Child mortality has fallen dramatically even among China’s minority groups, despite the fact that these groups are usually the hardest to reach. In Huangpu District in Shanghai, which had the lowest child mortality rate in 2012, there were only 3.3 deaths per 1,000 live-births. This is similar to rates in Australia or Germany. In all, 2,506 Chinese counties are on track to achieve the Millennium Development Goal target by 2015. However, progress is remarkably different across China’s 2,851 counties.

The study also shows that not all of this progress is due to economic growth and increases in income and women’s education. In fact, 83% of China’s counties achieved lower child mortality than expected based on income per person and maternal education. This highlights the importance of policies that accelerate access to life-saving interventions such as vaccinations, breastfeeding, and antibiotics for pneumonia.

According to Professor Jun Zhu from the National Office for Maternal and Child Health Surveillance of China, one of the study’s lead authors, “China has made remarkable progress in driving down the rates of mortality in children under 5 over the past three decades, but further improvements can be made. We need to focus efforts on those areas where mortality rates for children under 5 remain unacceptably high, redoubling efforts and applying the lessons of the most successful regions.”

Another study published at the same time, “Cause-specific mortality for 240 causes in China during 1990–2013: a systematic subnational analysis for the Global Burden of Disease Study 2013,” is the first attempt to analyze life expectancy and causes of death on the province level in China.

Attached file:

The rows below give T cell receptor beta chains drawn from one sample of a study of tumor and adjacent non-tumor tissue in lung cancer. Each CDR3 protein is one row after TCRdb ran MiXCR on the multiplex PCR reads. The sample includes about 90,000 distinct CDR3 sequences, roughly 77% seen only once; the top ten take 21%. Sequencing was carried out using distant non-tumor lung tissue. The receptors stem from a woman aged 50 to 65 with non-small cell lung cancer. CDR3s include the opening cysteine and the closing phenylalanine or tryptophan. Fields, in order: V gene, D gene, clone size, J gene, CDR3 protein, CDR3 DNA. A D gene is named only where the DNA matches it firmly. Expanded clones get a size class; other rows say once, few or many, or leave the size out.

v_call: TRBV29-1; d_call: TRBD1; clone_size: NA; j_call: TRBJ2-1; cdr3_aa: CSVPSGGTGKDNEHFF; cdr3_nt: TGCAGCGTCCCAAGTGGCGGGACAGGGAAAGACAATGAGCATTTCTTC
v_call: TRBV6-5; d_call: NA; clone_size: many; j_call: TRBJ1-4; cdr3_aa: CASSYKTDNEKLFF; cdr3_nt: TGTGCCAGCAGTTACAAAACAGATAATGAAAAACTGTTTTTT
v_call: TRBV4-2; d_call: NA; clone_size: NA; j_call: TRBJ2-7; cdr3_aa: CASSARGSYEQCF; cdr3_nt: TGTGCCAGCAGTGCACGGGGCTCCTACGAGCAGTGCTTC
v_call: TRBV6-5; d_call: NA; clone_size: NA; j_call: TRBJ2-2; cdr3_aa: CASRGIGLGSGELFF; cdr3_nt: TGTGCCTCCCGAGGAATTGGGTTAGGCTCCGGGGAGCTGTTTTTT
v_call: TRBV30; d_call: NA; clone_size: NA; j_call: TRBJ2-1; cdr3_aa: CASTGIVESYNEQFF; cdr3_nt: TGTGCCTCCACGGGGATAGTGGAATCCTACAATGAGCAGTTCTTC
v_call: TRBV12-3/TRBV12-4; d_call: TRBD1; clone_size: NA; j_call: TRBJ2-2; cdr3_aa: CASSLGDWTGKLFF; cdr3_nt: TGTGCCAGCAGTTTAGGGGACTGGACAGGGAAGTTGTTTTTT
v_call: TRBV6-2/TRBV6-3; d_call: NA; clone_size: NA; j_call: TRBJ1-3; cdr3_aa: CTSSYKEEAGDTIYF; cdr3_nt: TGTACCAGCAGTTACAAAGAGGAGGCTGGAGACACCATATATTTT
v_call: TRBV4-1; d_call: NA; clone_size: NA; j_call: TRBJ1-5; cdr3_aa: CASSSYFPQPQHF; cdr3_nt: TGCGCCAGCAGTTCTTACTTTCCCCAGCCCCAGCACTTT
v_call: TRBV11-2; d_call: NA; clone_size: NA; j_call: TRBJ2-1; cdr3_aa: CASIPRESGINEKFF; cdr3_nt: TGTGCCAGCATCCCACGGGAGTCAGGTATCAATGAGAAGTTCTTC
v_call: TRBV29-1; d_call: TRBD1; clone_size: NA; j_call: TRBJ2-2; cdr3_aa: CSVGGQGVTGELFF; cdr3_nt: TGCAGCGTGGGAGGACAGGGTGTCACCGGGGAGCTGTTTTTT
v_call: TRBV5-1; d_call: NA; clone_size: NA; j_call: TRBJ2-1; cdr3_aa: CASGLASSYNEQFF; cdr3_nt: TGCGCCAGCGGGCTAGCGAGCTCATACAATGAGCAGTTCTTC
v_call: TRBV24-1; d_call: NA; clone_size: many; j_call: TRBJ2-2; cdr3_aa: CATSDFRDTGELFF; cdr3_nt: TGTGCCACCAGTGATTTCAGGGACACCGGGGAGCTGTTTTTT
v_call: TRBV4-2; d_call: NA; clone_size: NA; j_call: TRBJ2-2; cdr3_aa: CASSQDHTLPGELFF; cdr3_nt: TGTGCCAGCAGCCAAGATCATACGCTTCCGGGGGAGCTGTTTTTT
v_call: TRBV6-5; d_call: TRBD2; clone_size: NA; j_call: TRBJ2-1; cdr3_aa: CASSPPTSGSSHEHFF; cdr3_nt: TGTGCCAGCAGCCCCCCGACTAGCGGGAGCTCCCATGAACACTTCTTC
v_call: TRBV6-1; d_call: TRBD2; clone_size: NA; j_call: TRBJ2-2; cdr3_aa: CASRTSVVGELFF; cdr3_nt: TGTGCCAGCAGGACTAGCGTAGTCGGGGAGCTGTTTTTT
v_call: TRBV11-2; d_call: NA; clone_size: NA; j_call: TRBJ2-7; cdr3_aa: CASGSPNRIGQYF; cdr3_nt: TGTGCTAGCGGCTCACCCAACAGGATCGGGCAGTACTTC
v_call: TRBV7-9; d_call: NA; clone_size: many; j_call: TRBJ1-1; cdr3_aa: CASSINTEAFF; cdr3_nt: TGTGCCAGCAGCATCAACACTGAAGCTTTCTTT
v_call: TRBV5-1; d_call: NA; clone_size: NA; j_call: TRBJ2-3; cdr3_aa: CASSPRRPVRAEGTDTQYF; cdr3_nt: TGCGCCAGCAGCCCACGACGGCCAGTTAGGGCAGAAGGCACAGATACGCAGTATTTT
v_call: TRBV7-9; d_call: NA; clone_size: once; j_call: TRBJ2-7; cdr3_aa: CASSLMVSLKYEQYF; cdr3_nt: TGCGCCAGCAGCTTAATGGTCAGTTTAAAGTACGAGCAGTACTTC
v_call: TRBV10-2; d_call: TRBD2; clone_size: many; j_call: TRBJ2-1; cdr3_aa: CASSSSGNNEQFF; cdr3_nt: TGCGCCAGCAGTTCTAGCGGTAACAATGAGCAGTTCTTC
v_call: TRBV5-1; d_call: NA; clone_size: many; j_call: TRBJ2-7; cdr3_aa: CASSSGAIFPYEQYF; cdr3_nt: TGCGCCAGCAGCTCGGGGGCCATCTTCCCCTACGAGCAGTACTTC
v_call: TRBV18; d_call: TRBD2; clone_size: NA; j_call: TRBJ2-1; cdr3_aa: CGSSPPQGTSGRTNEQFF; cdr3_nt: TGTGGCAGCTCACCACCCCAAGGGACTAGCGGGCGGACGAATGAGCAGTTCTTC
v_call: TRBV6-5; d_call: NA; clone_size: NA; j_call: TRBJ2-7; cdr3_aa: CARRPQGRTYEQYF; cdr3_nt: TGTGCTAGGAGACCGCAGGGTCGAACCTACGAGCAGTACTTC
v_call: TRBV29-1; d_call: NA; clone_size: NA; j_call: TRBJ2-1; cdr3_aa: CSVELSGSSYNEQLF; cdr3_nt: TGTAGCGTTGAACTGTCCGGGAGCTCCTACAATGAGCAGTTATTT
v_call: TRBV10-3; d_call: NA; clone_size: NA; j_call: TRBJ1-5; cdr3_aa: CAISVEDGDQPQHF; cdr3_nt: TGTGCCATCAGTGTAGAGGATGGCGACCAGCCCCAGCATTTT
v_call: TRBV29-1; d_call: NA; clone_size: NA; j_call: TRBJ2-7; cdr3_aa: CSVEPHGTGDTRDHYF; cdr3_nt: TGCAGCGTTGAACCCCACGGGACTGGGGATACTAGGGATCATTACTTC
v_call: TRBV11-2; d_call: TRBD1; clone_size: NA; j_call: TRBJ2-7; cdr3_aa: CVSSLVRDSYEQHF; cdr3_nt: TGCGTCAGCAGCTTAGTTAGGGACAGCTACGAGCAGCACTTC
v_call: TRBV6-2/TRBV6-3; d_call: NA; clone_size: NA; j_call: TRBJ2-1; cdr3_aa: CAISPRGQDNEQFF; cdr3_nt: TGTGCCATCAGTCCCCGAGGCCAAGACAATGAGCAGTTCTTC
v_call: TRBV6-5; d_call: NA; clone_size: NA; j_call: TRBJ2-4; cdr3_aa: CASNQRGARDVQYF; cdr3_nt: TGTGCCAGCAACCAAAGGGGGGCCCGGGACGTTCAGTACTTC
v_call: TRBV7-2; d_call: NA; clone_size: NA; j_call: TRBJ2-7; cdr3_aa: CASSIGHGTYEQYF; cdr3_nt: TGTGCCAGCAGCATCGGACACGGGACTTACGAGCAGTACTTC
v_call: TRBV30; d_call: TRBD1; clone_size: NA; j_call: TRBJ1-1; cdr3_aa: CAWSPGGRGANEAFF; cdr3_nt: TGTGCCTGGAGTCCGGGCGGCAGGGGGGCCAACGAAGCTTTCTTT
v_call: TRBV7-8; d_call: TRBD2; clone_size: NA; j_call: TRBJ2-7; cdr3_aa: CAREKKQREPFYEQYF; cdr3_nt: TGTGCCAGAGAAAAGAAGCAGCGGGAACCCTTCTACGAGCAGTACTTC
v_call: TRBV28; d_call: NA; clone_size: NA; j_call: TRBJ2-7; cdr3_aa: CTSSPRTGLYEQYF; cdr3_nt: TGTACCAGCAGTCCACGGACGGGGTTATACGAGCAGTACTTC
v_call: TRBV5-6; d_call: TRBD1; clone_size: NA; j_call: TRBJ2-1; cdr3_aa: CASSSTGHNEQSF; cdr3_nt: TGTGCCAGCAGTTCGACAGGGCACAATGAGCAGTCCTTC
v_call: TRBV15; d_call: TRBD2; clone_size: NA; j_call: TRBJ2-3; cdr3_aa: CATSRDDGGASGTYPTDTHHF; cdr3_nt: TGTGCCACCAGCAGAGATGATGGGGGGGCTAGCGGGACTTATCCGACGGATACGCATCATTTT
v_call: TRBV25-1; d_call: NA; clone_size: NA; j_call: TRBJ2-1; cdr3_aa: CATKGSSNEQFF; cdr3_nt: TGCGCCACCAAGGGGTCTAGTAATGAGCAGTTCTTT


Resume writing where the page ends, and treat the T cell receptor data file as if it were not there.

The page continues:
According to the study, Shanghai had the highest life expectancy in China in 2013, at 80.2 years for men and 85.2 years for women. These figures are comparable to countries such as Japan or France, which have the highest life expectancies in the world, and represent a gain of around six years on the highest life expectancies seen in China in 1990. However, large inequalities between provinces remain.

Moreover, the study reveals striking differences in the leading causes of death in different provinces. On a national level, China witnessed a marked shift in causes of death away from infectious diseases to non-communicable diseases between 1990 and 2013, with the noteworthy exception of HIV. Cerebrovascular disease (the main cause of stroke) is China’s leading cause of death for both men and women, with ischemic heart disease and chronic obstructive pulmonary disease (COPD) as the number two and three causes.

The province-level picture of Chinese health is much more complex. Instead of one national pattern, the study illuminated five distinct, geographically defined patterns. Wealthy provinces such as Shanghai and Beijing have low mortality rates on par with the United States or South Korea. Poor, rural provinces are still battling infectious diseases, and have high rates of cerebrovascular diseases and other ailments. The three remaining patterns can be differentiated on the basis of mortality levels for four major cancers (lung, liver, stomach, and esophageal), COPD, and the ratio of cerebrovascular disease to ischemic heart diseases.

According to one of the study’s lead authors, Professor Maigeng Zhou, from the Chinese Center for Disease Control and Prevention’s National Center for Chronic and Noncommunicable Disease Control and Prevention, “Despite great progress, China still faces significant health challenges. As our Government works to reform the healthcare system, we need to closely examine regional trends and tackle the most prevalent and life-threatening diseases, injuries, and risk factors in specific areas. Localized health policies – informed by comprehensive, up-to-data data – will be the key to China’s continued health success.”



I say kudos for the progress. What say you?